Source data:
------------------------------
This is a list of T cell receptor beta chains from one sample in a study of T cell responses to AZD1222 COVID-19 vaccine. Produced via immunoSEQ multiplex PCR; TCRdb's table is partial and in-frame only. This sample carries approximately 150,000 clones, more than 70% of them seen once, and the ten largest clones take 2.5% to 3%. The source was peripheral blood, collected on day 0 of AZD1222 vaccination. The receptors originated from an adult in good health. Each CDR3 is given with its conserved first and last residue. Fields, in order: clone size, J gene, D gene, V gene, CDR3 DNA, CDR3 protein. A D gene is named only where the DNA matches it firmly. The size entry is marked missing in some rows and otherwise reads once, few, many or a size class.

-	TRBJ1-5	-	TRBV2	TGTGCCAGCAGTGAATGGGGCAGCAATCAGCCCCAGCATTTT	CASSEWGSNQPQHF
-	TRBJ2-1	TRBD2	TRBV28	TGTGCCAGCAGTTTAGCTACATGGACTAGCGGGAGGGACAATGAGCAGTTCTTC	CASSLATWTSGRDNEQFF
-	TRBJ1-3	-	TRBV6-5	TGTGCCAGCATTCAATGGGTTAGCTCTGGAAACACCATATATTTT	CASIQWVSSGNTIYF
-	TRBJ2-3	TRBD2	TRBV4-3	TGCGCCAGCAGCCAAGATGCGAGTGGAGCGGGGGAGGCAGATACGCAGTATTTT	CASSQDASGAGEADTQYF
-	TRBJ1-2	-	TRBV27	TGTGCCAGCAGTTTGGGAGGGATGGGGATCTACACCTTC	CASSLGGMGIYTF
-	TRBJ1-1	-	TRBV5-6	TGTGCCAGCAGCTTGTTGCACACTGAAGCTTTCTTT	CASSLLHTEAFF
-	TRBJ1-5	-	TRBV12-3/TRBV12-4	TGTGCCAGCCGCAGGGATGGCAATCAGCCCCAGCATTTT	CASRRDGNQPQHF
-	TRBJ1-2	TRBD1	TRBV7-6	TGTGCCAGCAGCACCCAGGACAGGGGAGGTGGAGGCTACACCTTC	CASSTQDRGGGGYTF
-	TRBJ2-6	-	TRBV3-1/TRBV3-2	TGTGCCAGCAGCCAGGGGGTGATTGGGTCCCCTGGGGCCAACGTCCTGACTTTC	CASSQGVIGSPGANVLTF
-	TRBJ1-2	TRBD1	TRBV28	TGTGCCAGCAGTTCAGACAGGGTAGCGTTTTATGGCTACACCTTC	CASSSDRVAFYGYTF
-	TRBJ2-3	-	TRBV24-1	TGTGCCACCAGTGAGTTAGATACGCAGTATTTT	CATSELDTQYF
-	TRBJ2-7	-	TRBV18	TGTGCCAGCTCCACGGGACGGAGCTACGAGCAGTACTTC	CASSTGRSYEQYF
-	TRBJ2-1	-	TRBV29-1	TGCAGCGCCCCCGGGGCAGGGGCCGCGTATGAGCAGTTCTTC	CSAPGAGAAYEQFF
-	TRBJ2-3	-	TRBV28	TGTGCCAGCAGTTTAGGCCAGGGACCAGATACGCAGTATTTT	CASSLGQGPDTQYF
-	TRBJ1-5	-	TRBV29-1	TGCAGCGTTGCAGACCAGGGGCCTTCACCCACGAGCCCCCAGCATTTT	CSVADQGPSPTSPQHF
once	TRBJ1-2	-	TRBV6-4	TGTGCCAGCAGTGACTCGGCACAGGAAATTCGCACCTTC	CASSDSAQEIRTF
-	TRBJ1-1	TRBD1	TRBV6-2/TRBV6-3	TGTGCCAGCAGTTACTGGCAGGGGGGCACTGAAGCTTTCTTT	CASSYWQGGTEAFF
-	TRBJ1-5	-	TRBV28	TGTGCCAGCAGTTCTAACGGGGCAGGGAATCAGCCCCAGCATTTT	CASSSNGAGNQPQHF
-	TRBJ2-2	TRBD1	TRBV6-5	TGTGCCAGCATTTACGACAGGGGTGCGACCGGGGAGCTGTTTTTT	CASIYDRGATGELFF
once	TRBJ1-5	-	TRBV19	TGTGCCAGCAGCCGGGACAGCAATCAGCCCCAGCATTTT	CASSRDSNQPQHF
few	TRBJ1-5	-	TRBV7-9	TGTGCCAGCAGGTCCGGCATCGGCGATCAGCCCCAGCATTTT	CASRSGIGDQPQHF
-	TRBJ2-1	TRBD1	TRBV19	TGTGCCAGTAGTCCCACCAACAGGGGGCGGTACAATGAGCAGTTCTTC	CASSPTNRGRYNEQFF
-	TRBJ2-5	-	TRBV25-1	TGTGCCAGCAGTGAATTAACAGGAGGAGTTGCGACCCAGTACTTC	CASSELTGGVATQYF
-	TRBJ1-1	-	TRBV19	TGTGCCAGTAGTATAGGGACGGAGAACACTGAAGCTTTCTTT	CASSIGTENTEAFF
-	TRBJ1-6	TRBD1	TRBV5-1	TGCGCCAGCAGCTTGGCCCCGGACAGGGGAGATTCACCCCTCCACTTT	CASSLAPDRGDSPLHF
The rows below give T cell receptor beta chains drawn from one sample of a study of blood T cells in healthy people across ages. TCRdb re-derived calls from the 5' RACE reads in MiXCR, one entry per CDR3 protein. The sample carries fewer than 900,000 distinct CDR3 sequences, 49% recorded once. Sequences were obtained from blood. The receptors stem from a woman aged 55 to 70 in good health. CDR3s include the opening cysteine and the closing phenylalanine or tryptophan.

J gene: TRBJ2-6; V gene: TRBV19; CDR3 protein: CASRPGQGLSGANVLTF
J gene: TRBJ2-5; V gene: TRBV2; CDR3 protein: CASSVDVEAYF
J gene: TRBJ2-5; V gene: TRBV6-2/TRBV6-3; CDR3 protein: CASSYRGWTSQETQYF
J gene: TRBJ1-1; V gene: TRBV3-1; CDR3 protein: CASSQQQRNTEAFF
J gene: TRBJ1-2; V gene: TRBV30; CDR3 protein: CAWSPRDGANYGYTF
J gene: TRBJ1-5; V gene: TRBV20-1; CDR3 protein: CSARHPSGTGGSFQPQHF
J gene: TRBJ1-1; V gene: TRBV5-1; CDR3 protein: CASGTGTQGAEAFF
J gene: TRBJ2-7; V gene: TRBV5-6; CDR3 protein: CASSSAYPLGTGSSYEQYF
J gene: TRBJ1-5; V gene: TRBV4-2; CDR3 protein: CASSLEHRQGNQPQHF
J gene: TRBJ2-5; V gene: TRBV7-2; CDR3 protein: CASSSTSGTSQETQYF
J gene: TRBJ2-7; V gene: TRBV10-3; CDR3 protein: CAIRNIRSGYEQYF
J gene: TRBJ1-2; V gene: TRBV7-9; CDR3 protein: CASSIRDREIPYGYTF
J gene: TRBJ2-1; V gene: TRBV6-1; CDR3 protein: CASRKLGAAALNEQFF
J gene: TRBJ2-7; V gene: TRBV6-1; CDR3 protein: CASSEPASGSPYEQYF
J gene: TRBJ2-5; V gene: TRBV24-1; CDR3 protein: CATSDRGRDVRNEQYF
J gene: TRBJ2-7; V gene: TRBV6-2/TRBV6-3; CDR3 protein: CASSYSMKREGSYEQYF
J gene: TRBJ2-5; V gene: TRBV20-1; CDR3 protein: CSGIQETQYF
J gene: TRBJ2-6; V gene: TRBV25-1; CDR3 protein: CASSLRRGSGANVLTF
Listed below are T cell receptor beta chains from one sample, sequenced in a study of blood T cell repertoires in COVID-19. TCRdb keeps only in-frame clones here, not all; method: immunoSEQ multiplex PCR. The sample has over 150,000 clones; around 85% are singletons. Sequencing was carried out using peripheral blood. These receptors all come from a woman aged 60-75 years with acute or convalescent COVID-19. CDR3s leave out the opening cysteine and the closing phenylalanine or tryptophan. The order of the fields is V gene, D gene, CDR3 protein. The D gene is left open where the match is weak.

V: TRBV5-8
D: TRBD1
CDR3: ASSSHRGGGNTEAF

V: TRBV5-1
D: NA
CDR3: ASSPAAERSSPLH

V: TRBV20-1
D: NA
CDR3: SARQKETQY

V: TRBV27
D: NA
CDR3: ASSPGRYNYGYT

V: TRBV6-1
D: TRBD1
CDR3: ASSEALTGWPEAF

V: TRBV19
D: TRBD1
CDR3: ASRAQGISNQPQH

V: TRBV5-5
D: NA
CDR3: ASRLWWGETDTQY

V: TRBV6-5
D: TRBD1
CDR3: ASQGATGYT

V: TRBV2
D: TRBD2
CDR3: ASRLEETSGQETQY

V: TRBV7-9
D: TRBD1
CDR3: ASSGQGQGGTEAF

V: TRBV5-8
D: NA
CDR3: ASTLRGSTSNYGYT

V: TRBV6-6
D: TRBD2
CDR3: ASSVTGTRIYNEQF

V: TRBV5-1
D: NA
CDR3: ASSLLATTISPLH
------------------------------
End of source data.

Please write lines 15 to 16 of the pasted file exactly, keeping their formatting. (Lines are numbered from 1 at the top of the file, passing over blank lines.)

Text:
-	TRBJ2-3	-	TRBV28	TGTGCCAGCAGTTTAGGCCAGGGACCAGATACGCAGTATTTT	CASSLGQGPDTQYF
-	TRBJ1-5	-	TRBV29-1	TGCAGCGTTGCAGACCAGGGGCCTTCACCCACGAGCCCCCAGCATTTT	CSVADQGPSPTSPQHF